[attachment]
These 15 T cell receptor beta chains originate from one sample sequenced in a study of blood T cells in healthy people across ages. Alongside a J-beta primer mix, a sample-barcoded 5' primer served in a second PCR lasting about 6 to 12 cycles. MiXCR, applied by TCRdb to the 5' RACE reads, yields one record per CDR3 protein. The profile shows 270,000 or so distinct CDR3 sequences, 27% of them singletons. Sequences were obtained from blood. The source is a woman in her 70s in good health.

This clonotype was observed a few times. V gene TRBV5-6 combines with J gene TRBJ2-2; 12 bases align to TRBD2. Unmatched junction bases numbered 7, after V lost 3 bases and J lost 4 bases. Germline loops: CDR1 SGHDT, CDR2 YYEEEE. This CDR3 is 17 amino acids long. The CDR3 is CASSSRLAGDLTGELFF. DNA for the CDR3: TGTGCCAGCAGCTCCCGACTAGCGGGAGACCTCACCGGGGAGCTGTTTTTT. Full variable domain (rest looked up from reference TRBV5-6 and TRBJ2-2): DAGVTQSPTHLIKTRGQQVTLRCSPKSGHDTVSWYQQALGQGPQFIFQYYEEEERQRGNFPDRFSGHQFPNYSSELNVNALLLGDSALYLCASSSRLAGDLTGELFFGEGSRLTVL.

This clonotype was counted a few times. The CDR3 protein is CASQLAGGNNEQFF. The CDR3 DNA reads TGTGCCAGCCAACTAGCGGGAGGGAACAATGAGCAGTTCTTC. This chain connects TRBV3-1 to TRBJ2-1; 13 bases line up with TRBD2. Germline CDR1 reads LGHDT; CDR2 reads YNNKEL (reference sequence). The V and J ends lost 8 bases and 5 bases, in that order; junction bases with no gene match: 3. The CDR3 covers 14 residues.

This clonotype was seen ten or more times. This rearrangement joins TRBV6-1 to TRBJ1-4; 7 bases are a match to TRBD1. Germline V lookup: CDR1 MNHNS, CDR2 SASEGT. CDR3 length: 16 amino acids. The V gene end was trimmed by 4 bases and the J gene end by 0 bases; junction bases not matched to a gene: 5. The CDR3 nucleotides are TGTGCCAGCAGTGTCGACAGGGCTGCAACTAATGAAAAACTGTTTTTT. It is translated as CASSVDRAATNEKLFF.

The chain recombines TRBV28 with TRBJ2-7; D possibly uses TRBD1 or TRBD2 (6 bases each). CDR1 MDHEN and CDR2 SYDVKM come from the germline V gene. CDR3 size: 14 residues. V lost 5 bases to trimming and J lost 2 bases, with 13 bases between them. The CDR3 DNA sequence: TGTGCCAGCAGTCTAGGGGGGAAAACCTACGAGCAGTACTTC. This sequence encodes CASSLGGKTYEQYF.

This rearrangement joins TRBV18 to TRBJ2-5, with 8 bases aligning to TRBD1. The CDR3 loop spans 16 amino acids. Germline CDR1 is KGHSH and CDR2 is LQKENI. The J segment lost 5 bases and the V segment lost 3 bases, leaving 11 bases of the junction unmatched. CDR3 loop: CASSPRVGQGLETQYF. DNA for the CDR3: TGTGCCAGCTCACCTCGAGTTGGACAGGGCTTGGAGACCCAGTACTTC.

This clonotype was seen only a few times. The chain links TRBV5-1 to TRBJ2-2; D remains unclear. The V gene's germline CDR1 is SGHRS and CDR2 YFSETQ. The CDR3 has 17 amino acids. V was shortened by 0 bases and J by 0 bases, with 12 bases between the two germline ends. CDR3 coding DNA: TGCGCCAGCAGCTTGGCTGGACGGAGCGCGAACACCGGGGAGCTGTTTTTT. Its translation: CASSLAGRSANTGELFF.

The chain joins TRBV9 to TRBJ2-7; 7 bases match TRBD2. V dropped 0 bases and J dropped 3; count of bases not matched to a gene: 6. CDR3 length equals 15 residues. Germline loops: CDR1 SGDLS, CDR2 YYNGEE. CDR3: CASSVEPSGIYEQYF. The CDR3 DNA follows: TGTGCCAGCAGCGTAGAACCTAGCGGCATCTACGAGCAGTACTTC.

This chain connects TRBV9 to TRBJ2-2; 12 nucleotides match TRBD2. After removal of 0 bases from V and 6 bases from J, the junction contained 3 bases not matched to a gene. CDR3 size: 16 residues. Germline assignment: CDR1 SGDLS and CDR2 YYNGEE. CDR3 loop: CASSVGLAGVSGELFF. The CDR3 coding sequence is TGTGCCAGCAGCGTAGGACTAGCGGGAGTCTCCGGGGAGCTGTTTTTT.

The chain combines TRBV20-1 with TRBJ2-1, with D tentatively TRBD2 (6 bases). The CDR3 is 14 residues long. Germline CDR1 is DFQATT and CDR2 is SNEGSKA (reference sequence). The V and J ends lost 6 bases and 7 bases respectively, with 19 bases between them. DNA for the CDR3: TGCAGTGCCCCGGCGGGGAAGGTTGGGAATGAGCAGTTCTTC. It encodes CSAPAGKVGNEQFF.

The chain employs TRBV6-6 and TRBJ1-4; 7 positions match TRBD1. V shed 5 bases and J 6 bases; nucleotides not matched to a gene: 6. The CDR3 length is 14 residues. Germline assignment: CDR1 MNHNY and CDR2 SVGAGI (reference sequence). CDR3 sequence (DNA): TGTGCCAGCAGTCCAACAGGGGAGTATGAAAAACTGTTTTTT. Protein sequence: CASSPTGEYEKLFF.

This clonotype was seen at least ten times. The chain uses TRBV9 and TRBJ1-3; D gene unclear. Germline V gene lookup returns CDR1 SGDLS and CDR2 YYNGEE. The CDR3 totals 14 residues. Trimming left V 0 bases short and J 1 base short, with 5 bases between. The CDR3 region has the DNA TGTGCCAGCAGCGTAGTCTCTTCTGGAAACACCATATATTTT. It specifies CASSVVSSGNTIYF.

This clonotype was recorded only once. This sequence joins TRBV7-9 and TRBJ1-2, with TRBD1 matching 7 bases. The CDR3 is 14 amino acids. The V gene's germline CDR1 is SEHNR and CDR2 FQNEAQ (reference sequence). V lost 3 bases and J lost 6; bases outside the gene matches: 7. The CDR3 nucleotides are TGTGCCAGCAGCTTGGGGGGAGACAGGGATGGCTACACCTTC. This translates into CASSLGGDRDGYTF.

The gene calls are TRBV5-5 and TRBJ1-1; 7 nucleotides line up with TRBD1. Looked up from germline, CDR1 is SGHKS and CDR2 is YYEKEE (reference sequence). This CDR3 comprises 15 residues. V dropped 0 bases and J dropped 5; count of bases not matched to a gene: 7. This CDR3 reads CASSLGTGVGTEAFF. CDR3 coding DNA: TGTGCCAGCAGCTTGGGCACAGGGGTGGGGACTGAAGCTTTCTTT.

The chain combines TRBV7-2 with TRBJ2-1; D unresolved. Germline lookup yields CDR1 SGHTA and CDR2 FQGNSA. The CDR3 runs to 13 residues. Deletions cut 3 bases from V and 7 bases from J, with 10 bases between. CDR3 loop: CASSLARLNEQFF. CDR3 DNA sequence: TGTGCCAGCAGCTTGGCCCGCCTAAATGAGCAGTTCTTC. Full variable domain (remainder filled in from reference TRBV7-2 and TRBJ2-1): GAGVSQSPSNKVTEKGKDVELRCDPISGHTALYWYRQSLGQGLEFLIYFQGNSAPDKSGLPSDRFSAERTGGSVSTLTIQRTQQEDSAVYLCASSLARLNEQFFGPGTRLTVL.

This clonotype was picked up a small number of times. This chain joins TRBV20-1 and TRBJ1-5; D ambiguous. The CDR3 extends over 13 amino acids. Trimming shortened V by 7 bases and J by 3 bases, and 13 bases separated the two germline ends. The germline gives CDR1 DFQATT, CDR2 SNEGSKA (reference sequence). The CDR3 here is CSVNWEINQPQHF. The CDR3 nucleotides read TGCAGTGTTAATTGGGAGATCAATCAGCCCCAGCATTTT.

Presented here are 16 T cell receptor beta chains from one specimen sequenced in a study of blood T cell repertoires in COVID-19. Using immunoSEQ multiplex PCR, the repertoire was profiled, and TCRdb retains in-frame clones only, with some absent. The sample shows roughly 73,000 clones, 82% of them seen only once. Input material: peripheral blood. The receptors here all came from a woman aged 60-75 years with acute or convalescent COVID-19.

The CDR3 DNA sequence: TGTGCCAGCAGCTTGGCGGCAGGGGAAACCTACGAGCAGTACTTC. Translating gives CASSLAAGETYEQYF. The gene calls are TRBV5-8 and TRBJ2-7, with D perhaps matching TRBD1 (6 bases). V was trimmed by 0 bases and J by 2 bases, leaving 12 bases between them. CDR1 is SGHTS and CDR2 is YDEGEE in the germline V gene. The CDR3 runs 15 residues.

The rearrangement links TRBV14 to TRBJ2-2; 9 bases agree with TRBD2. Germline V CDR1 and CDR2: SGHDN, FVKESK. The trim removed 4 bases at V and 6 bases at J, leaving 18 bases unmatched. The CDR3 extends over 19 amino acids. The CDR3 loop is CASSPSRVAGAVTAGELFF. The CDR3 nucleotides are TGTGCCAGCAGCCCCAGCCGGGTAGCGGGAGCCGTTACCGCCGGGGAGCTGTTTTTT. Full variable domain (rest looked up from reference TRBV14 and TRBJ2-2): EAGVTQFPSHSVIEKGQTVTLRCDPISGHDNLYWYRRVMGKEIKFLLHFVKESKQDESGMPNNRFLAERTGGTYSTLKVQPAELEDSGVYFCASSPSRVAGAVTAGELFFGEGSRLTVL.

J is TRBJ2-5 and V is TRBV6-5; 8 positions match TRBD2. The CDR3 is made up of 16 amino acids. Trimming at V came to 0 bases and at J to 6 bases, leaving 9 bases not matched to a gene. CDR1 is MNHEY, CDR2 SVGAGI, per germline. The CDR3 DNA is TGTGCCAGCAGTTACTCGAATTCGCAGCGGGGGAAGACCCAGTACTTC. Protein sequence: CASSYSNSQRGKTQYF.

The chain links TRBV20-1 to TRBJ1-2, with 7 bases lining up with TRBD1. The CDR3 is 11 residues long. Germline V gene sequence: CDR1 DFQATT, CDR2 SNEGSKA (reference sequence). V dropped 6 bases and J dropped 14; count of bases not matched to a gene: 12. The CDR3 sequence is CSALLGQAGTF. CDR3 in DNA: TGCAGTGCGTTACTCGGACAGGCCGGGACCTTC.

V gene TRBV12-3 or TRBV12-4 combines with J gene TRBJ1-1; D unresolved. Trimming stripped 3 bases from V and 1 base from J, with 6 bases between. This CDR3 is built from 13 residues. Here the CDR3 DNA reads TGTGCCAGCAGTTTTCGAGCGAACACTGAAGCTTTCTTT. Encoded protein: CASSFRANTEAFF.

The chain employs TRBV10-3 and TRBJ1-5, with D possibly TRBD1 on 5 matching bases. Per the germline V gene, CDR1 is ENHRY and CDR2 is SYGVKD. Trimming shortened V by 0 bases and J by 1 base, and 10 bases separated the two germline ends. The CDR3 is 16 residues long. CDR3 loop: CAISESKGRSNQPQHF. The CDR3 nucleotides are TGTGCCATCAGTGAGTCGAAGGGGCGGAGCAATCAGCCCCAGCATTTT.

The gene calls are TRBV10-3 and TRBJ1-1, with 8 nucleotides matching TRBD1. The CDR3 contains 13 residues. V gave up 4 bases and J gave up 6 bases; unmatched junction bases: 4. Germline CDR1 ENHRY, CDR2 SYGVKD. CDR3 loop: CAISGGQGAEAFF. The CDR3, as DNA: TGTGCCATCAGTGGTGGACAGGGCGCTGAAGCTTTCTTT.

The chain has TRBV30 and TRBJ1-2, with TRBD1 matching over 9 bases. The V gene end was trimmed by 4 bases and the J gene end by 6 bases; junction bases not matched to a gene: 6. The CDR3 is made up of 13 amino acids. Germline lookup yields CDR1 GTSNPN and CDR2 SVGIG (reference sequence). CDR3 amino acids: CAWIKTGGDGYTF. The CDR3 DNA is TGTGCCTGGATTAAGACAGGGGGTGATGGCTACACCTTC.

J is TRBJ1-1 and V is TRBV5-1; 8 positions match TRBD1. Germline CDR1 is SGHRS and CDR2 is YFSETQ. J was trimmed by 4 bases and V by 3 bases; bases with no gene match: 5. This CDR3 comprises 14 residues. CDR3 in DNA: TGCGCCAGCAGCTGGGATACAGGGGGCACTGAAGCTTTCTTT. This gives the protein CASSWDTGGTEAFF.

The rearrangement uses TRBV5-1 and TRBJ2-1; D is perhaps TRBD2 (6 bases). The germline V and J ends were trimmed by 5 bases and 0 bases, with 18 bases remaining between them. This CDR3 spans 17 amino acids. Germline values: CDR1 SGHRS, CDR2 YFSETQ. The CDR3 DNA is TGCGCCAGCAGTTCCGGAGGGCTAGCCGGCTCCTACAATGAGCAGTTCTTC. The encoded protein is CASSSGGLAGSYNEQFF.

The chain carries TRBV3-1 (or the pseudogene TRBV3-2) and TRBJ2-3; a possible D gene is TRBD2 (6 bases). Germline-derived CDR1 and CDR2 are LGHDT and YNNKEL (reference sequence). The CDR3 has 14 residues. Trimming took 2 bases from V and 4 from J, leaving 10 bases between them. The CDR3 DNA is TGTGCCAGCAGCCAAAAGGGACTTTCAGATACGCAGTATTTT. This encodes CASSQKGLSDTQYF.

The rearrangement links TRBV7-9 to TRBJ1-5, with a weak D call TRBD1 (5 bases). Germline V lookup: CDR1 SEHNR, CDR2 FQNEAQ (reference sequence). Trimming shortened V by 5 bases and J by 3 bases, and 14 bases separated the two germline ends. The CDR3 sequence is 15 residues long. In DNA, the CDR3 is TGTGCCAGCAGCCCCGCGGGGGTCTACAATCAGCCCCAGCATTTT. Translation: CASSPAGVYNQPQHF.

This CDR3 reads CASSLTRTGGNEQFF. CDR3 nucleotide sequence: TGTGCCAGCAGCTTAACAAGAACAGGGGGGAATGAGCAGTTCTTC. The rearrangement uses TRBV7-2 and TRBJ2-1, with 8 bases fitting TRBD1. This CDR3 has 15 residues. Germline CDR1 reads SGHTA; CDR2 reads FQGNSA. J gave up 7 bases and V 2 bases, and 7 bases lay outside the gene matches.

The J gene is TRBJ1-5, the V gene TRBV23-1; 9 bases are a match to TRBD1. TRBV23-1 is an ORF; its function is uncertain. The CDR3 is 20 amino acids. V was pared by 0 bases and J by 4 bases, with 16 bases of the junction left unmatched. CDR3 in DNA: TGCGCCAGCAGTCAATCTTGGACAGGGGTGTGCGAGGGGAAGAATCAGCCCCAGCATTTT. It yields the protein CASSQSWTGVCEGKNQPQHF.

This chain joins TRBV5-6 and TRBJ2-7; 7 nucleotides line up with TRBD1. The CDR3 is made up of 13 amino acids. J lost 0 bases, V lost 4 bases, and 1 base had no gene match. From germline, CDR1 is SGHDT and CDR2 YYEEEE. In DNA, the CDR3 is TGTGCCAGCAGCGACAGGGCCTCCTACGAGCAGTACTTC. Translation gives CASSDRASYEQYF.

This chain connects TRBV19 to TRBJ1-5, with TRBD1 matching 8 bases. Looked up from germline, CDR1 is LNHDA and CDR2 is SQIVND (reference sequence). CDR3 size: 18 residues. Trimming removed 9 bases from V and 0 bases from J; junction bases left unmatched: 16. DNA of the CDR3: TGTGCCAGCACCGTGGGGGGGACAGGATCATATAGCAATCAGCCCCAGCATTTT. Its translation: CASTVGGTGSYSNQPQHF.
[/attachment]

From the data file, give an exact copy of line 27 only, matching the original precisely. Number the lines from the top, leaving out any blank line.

The rearrangement uses TRBV5-1 and TRBJ2-1; D is perhaps TRBD2 (6 bases). The germline V and J ends were trimmed by 5 bases and 0 bases, with 18 bases remaining between them. This CDR3 spans 17 amino acids. Germline values: CDR1 SGHRS, CDR2 YFSETQ. The CDR3 DNA is TGCGCCAGCAGTTCCGGAGGGCTAGCCGGCTCCTACAATGAGCAGTTCTTC. The encoded protein is CASSSGGLAGSYNEQFF.